This study provides the first description of the call structures of twenty ensiferan species constituting the nocturnal acoustic community of an evergreen forest in Southern India. Of the twenty species, ten belonged to the superfamily Grylloidea, nine to the superfamily Tettigonioidea and one to the superfamily Gryllacridoidea. The calls of the gryllid species were narrow-band with dominant frequencies ranging from 3 – 7 kiloHertz. The calls of the tettigoniids covered a wide spectral range, reaching far into the ultrasound in some species. Four of the nine tettigoniid species had narrow-band, relatively low frequency calls centred at 3, 9, 11 and 15 kiloHertz respectively. The temporal patterns of the species were diverse, with syllable durations ranging from eight to 63 milliseconds and syllable periods from 17 milliseconds to two seconds. The calls of the species showed considerable overlap in both spectral and temporal features. Calling activity peaked between six o’clock in the evening and midnight and died down subsequently. We found no diel partitioning of calling time between acoustically communicating ensiferan species. Species accumulation curves suggest that the acoustic community has been almost completely sampled.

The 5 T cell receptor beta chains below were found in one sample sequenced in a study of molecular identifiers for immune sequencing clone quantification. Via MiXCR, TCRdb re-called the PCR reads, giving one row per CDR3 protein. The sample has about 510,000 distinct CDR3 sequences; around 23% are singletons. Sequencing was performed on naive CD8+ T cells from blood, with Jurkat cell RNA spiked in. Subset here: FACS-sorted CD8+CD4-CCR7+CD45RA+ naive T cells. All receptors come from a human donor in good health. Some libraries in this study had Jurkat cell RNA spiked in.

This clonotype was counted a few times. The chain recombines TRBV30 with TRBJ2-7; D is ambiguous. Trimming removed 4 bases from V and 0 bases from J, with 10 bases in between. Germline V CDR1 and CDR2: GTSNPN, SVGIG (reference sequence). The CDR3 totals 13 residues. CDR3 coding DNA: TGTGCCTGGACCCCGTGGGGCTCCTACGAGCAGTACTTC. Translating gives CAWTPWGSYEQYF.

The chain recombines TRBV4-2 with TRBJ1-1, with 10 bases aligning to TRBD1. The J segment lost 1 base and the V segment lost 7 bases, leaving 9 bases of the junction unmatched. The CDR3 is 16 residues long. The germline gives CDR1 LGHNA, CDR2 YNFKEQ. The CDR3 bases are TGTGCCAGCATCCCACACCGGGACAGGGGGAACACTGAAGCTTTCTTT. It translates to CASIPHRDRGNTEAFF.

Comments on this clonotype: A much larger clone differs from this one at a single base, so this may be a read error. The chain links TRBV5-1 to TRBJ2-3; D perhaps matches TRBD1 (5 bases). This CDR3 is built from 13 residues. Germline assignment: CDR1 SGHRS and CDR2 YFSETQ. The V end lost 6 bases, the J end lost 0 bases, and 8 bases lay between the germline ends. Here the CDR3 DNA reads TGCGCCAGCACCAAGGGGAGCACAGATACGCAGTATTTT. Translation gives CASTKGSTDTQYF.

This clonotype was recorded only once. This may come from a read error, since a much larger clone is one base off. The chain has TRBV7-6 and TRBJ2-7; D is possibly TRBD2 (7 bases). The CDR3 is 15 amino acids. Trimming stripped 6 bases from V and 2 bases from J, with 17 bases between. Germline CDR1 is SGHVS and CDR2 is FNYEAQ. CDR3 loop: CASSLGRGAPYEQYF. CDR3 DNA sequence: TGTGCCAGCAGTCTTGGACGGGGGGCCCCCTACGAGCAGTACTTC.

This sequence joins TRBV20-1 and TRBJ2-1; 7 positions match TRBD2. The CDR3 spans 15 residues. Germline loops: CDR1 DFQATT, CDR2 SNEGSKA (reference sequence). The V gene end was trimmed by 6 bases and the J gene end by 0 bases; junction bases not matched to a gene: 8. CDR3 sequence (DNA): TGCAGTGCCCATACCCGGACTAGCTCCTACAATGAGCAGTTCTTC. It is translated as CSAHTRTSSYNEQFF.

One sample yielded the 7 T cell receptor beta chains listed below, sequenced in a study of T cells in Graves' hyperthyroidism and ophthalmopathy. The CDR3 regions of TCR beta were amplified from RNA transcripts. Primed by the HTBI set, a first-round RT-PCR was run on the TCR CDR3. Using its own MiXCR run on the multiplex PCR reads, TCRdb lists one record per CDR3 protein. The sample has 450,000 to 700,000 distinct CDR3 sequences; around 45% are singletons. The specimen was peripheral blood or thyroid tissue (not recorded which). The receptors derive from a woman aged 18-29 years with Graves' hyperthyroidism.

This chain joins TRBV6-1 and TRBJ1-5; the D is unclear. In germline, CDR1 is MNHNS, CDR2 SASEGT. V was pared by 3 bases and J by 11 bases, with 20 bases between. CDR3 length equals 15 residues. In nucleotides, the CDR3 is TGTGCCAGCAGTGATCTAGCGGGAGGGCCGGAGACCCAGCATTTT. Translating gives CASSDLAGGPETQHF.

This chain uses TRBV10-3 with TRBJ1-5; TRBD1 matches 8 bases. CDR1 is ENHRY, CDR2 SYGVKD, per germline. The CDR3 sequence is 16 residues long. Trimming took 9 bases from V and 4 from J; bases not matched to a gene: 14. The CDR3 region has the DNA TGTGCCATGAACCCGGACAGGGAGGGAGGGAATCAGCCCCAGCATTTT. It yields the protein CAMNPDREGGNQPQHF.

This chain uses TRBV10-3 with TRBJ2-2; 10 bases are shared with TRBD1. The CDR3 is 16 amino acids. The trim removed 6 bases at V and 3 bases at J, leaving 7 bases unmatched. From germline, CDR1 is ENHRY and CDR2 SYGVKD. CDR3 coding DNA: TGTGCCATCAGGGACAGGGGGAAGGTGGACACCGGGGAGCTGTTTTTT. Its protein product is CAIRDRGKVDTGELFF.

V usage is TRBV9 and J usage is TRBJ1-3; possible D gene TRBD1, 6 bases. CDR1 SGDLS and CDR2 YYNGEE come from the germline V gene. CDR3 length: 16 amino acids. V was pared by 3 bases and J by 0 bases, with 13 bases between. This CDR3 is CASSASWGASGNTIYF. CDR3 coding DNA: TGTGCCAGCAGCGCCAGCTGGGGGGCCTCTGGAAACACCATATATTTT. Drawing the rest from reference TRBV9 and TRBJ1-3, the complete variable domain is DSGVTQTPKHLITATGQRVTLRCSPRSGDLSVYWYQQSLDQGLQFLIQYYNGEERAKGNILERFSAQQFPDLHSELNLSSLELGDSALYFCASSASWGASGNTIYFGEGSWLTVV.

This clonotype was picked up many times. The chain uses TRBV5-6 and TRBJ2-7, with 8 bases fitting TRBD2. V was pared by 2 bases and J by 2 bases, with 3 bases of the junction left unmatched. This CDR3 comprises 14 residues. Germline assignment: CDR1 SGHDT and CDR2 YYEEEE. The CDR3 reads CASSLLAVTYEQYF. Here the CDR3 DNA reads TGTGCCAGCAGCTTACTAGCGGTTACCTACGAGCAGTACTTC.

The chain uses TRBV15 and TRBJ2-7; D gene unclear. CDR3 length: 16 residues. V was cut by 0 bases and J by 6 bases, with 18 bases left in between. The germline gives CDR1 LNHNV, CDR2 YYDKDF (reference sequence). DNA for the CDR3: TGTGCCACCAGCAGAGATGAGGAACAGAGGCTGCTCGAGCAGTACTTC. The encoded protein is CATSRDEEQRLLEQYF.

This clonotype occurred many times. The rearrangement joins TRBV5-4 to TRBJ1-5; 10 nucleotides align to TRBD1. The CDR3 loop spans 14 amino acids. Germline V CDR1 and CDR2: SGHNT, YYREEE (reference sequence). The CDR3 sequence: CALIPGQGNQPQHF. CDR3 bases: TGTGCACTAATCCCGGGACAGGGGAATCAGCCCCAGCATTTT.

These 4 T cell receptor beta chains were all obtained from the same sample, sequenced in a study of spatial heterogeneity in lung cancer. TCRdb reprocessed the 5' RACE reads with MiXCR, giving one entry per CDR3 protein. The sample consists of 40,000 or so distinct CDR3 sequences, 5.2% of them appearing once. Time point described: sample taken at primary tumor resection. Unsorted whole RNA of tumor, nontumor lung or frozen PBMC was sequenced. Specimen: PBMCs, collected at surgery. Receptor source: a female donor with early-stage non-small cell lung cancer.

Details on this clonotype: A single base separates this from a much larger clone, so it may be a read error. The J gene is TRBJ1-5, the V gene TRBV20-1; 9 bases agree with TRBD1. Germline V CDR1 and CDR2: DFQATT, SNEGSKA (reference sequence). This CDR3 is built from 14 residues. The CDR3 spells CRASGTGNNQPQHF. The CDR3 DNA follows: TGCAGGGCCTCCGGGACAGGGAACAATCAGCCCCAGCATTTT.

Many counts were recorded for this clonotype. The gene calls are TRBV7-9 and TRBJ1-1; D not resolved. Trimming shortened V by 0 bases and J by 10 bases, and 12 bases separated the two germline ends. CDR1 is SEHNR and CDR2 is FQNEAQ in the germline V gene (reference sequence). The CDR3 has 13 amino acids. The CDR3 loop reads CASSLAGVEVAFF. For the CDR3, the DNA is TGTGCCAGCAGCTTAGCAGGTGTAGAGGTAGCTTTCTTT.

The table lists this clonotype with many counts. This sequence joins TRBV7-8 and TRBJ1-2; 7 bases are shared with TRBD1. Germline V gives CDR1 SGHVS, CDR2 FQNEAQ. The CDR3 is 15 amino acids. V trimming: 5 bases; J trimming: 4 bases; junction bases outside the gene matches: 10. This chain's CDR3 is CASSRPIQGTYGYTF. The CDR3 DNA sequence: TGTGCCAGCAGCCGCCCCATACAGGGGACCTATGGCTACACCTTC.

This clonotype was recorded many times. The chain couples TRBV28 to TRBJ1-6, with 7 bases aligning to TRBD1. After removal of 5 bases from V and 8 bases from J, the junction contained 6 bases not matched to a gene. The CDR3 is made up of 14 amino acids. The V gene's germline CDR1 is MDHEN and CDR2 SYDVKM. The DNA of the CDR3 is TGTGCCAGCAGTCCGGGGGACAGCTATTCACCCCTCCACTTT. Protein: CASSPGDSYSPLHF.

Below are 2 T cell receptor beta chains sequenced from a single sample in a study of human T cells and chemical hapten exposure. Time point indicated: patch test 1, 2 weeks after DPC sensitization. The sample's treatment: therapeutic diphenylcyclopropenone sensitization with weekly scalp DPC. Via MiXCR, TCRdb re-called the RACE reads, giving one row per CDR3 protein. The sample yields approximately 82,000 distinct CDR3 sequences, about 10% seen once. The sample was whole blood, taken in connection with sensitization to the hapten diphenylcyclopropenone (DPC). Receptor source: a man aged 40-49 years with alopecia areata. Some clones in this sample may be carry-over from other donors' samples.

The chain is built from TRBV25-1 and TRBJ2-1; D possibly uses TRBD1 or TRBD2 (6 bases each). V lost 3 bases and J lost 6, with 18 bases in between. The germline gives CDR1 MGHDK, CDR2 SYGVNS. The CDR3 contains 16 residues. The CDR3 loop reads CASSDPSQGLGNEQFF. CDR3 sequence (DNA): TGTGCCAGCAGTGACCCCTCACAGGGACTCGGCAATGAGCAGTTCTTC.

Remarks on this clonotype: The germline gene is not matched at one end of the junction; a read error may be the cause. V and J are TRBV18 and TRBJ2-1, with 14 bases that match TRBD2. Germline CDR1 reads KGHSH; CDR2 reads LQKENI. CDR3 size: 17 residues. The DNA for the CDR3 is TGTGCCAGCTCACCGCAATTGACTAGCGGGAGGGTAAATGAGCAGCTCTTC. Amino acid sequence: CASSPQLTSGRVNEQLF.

acoustic community, diel calling patterns, Ensifera, India, tropical forests